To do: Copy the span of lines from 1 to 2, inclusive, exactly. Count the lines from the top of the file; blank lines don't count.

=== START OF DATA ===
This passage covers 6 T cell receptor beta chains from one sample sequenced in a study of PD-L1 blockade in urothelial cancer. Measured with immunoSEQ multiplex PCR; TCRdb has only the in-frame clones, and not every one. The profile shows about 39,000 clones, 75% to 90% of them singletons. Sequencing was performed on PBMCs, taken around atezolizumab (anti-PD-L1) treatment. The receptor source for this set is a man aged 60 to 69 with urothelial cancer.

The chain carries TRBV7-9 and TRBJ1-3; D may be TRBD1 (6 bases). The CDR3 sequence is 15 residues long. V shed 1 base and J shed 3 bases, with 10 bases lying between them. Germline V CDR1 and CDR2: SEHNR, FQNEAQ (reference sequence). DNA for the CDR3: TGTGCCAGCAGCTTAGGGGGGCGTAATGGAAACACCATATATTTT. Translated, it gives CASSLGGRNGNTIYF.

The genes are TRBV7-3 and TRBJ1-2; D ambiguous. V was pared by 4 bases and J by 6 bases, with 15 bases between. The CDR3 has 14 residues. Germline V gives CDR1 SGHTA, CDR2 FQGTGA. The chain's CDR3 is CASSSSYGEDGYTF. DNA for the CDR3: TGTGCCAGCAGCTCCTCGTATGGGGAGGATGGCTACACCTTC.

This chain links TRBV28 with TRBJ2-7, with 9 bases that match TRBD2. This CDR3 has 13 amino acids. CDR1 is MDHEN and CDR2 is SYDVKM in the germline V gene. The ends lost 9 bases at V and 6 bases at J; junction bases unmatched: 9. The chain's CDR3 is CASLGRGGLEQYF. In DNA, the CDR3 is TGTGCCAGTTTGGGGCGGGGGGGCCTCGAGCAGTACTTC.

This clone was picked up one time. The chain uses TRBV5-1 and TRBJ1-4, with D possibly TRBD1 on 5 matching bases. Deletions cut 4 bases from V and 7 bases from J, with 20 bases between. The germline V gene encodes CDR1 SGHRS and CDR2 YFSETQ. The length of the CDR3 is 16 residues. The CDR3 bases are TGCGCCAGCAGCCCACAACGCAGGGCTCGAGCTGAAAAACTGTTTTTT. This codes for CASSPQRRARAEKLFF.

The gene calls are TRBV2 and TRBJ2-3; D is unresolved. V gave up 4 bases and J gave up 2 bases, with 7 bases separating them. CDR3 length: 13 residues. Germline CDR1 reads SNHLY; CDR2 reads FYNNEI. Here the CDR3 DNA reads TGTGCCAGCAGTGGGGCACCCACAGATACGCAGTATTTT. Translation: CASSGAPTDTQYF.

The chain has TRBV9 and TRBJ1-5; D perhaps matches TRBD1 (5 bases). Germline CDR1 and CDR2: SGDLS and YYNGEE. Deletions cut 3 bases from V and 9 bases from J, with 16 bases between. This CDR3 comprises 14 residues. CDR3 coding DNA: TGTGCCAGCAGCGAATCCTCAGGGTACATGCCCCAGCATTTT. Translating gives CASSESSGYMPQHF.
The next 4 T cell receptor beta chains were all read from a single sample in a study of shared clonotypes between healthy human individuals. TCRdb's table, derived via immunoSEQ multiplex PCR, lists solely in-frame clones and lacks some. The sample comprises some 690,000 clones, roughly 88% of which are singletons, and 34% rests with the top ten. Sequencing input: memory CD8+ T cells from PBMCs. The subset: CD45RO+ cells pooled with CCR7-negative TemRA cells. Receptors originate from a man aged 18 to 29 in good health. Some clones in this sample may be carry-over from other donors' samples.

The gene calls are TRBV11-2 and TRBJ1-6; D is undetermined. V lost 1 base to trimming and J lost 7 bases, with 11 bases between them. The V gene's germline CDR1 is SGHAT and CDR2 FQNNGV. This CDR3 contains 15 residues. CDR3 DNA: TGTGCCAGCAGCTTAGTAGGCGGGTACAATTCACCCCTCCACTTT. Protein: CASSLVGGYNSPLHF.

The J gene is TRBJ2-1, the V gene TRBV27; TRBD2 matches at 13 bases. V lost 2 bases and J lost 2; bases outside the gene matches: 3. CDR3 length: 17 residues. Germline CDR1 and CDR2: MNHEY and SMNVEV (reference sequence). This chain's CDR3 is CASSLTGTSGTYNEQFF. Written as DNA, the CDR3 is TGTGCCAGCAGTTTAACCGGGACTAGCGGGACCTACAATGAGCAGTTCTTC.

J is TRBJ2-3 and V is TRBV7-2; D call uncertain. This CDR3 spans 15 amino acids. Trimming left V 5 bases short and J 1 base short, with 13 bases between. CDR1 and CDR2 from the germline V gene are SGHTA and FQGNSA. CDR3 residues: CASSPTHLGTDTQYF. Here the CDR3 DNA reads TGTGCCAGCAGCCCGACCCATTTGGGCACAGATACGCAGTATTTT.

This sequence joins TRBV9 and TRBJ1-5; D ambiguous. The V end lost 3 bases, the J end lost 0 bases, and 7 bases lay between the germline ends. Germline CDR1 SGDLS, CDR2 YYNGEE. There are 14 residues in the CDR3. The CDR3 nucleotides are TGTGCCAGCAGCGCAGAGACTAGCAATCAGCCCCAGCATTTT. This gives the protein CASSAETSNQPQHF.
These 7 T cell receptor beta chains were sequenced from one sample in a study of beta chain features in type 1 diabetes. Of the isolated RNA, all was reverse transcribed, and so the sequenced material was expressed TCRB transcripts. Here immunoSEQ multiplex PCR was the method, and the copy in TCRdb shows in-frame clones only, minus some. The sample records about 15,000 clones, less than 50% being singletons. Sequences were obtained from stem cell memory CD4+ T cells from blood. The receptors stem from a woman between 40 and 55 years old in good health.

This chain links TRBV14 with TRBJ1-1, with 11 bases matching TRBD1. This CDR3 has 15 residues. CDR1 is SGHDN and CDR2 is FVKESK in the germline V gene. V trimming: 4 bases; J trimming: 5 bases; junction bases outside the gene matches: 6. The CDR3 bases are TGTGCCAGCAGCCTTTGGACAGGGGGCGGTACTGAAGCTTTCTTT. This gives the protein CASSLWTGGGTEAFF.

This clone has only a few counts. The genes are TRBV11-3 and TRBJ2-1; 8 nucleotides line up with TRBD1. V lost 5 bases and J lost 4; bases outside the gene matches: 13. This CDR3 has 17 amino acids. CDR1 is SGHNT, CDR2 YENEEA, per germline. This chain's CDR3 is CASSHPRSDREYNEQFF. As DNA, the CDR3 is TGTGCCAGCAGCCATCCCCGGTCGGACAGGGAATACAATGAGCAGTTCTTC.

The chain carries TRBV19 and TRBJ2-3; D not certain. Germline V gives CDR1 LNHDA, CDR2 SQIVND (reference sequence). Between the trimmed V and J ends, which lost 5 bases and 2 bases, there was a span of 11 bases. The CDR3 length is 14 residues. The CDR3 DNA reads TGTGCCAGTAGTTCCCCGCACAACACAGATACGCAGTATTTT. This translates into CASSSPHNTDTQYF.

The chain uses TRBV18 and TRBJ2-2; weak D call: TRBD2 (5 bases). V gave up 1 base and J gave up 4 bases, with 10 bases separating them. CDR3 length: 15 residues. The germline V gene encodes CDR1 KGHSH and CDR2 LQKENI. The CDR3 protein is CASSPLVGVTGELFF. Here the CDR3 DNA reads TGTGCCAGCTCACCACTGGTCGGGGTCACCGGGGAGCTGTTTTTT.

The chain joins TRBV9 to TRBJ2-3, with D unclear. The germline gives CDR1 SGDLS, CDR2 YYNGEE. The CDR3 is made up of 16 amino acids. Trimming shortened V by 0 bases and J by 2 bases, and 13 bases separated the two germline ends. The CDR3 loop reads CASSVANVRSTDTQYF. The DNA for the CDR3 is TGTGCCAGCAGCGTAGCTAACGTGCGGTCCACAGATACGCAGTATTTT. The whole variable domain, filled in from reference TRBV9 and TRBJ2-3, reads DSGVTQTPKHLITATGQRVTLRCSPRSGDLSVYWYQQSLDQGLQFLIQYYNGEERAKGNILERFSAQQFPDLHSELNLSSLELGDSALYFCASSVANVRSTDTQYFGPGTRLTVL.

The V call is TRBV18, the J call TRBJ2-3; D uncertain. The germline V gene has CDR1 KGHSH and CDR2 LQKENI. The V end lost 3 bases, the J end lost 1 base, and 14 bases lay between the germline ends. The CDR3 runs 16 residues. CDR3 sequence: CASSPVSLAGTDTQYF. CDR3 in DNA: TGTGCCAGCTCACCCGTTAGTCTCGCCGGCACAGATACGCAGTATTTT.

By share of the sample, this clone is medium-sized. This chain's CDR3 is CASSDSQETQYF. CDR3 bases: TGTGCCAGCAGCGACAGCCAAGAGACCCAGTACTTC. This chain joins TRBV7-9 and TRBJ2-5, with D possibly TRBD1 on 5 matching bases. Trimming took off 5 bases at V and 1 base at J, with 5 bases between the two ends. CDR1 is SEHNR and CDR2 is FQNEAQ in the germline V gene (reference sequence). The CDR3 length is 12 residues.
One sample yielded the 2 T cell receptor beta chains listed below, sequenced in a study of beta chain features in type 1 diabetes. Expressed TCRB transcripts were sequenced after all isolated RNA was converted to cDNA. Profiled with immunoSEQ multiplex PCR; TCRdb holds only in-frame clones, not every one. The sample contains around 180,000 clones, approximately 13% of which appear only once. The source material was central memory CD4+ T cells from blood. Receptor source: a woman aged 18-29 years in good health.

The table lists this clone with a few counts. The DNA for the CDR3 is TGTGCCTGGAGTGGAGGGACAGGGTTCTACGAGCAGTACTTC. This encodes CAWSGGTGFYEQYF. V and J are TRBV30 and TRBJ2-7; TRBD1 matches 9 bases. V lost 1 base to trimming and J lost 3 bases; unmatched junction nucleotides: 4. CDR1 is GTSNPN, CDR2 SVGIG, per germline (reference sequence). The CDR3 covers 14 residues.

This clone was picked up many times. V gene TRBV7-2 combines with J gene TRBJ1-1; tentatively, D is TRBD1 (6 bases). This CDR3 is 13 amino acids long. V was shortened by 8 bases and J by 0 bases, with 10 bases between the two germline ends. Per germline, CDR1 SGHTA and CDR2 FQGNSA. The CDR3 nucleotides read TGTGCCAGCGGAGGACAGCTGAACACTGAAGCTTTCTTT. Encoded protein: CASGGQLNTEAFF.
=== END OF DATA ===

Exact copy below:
This passage covers 6 T cell receptor beta chains from one sample sequenced in a study of PD-L1 blockade in urothelial cancer. Measured with immunoSEQ multiplex PCR; TCRdb has only the in-frame clones, and not every one. The profile shows about 39,000 clones, 75% to 90% of them singletons. Sequencing was performed on PBMCs, taken around atezolizumab (anti-PD-L1) treatment. The receptor source for this set is a man aged 60 to 69 with urothelial cancer.

The chain carries TRBV7-9 and TRBJ1-3; D may be TRBD1 (6 bases). The CDR3 sequence is 15 residues long. V shed 1 base and J shed 3 bases, with 10 bases lying between them. Germline V CDR1 and CDR2: SEHNR, FQNEAQ (reference sequence). DNA for the CDR3: TGTGCCAGCAGCTTAGGGGGGCGTAATGGAAACACCATATATTTT. Translated, it gives CASSLGGRNGNTIYF.